Merchant’s Guide to Apple Pay

by Tim Parker

Apple Pay is becoming more and more accepted, and soon customers will expect your business to be able to process Apple Pay transactions, too. Learn how the technology works and find out what kind of equipment you'll need.


Image source: Photospin.com

Apple has its hard-core fans and passionate naysayers, but few can argue that the company has a history of inventing technology that changes the way people go about their everyday lives. Not all of its technologies have the seen the success of the iPod, iPhone, and iPad but when Apple introduces a technology, people want to have it.

When Apple introduced the iWatch, it also unveiled Apple Pay. While not as technologically sexy as a futuristic watch, Apple Pay has the potential to change the way people make transactions. Any business owner who receives payments by credit cards should strongly consider Apple Pay or at least know enough about it to make an informed decision.

How does the technology work?

Apple Pay isn’t built on new technology. It uses NFC or near field communication technology to communicate with a payment terminal. Without getting too techno-nerdy, here’s how NFC technology works with Apple Pay:

  1. When the shopper sets up Apple Pay, they enter their credit card information into their mobile device. Apple Pay then creates a device account number—a security code that replaces the card’s actual account number.
  2. A shopper taps their Apple Pay capable device on the NFC payment terminal while touching a sensor.
  3. The NFC terminal creates a security code for the transaction and pairs it with the device account number stored in the phone.
  4. The codes are sent to the bank or payment processor, which sends it to another financial institution if needed.
  5. The codes are matched against other codes to verify the transaction.
  6. A notice of acceptance or decline is sent to the merchant. This entire process is almost instantaneous just like it is with traditional credit card transactions.

As you can see, Apple Pay, and other NFC payment systems operate by creating unique codes that require both the Apple device and payment terminal. Because the payment code is only used once, the payments are more secure—unlike traditional cards.



What do I need to accept Apple Pay?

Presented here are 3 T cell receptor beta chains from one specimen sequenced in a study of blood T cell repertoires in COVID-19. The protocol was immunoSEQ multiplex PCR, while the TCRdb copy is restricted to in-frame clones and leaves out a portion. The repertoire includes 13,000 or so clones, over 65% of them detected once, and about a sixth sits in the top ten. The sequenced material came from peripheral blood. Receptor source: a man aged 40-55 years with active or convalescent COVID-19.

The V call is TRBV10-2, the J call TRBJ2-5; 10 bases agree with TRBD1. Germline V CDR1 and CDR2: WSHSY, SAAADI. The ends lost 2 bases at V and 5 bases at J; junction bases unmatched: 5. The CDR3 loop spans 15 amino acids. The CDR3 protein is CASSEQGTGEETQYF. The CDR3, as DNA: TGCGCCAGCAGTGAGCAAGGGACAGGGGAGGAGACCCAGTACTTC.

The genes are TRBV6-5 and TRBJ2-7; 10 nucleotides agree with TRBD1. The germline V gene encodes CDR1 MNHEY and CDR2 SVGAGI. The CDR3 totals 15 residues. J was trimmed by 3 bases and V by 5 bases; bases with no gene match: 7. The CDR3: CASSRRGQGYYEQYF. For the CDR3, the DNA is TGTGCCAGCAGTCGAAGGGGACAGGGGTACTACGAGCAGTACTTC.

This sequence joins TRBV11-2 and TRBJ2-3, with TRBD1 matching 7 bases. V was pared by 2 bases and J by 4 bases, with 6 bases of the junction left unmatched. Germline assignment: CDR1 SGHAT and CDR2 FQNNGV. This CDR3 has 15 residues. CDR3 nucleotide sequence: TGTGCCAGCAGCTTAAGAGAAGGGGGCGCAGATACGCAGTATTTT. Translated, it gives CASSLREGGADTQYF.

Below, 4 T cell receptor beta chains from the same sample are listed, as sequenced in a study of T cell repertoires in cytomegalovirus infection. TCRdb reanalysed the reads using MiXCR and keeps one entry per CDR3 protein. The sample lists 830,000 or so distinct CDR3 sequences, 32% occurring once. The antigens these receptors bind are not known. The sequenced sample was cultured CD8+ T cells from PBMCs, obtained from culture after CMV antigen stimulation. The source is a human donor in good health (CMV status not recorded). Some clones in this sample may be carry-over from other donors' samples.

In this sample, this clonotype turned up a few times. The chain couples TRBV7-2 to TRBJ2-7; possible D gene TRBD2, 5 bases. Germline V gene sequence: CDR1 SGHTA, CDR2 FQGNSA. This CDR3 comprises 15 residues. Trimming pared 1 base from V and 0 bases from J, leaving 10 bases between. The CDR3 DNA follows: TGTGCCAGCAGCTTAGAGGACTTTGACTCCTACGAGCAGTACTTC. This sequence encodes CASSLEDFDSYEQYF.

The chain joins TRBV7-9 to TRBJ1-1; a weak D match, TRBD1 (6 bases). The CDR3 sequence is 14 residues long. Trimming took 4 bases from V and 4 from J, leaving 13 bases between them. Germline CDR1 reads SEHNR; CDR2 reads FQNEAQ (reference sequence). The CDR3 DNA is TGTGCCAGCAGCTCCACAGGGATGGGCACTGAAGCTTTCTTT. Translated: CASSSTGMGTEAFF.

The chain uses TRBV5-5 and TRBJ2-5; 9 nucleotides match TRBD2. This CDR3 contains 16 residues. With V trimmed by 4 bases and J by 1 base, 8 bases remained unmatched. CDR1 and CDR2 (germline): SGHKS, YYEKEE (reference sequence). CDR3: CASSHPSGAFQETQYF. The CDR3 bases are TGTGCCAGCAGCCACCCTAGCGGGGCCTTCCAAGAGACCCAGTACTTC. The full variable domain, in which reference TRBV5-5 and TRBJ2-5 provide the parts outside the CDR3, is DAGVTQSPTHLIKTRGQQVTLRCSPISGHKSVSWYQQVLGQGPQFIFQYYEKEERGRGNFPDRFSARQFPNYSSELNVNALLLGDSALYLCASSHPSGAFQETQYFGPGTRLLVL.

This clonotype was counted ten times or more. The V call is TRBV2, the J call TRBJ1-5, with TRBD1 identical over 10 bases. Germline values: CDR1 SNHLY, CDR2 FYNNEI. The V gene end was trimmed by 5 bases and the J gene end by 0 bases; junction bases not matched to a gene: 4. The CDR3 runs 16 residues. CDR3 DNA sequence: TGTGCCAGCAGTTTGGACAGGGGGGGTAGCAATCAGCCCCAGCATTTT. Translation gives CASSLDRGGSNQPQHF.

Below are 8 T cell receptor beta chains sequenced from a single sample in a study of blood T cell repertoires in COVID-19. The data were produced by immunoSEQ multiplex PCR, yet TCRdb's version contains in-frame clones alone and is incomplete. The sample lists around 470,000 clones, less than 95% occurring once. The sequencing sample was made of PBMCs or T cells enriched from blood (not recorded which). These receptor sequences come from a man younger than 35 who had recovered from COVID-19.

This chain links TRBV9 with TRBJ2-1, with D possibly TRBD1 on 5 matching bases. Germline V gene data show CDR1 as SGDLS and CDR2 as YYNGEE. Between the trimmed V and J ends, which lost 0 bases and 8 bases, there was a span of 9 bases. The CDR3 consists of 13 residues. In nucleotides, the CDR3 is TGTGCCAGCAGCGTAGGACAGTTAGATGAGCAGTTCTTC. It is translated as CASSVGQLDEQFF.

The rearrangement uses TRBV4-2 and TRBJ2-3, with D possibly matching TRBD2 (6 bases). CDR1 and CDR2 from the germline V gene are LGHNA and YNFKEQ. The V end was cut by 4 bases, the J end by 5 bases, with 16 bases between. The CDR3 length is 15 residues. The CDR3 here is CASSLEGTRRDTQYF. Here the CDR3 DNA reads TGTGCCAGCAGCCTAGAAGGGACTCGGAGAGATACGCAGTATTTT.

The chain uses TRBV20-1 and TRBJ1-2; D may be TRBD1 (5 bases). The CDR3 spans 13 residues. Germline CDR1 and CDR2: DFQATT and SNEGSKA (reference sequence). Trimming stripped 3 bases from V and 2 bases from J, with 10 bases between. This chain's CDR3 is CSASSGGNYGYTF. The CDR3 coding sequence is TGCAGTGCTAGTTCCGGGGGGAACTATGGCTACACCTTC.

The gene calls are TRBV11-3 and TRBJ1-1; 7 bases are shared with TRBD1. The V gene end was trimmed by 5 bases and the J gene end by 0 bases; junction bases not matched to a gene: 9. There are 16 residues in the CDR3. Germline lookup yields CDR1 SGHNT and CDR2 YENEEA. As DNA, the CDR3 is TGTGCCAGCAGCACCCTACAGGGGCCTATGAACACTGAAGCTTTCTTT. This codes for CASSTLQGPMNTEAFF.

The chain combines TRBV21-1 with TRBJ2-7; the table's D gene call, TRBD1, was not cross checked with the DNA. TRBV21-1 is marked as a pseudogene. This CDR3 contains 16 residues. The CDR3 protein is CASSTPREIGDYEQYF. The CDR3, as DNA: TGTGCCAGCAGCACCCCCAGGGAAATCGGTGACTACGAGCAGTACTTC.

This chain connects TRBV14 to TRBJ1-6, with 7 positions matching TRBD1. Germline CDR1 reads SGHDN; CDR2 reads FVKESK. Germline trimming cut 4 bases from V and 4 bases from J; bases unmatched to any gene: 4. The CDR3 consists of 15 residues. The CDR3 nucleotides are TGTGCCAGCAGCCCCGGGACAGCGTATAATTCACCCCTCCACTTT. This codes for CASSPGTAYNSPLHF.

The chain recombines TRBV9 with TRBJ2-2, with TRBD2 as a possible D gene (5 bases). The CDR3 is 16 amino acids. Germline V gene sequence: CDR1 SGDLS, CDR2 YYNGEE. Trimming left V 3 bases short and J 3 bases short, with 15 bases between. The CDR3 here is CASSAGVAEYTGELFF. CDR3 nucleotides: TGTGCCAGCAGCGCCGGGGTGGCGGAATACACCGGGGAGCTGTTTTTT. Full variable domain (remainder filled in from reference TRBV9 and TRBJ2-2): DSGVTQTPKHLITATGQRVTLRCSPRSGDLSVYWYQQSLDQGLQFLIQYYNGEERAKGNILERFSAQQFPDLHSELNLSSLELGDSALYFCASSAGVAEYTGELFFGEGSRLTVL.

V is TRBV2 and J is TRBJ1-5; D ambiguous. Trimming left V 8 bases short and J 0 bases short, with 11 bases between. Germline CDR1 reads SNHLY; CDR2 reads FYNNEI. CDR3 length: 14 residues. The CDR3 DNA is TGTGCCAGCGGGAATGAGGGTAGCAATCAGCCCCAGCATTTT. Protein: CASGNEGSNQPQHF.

You need an NFC-capable payment terminal. These cost between $500 and $1,000 per terminal. But here’s why it might make sense to make the investment. On October 15, 2015, a liability shift will take place. If your payment terminal isn’t capable of accepting EMV cards, better known as chip cards, you may be liable for any fraudulent transaction made at your store. For that reason you will probably want to upgrade your payment terminal anyway. You might as well spend a little bit more and purchase a NFC capable terminal to make sure you don’t have to upgrade again in the near future.

Is Apple Pay becoming mainstream?

There’s no doubt that it’s catching on fast. At a March 9 event to promote its Apple Watch, Apple CEO Tim Cook announced that 2,500 card-issuing banks and 700,000 merchants now accept Apple Pay. When the product was unveiled in September of 2014 only 6 issuing banks supported it and less than one-third of the current 700,000 merchants.

Consumers haven’t wildly embraced NFC payment technologies but Starbucks has seen impressive success with its app that allows customers to pay without using a credit card. As cardless payment systems become easier, expect impressive buy in from consumers. There’s no reason to believe that Apple Pay won’t evolve to become a major player in the payment processing market especially with the massive marketing resources Apple is putting behind it.

Is Apple Pay safe and secure?

That’s not an easy question to answer. Hackers will hack. They’ll invest considerable time into figuring out how to crack the system. There’s no way to say that any payment system is 100% safe. NFC payment systems have security vulnerabilities that are well documented but since Apple Pay doesn’t use the actual credit card number, the system might be safer than other NFC systems.

What about the security of having a credit card stored on a phone? Apple’s security technology is among the safest in the world. Hacking an iPhone is no easy task and since no information is sent or stored on Apple’s servers, there is no concern of a data breach coming from Apple. (Other than credit card numbers used to purchase items from Apple’s retail website.)

As we saw in 2014 with the massive amount of data breaches, the current payment processing system is far from secure. EMV is changing that but there is no reason to believe that Apple Pay isn’t highly secure.

Bottom Line

Betting against Apple is never a good idea. Nobody knows if Apple Pay will become a mainstream payment technology but the new EMV standards will force retailers to upgrade their systems so the stumbling block of technology to use Apple Pay is quickly going away. If you’re upgrading your technology, upgrade to NFC as well. If you have to upgrade later, it will come at a higher cost.

© 2015 Attard Communications, Inc. All Rights Reserved. May not be reproduced, reprinted or redistributed without written permission from Attard Communications, Inc.

 
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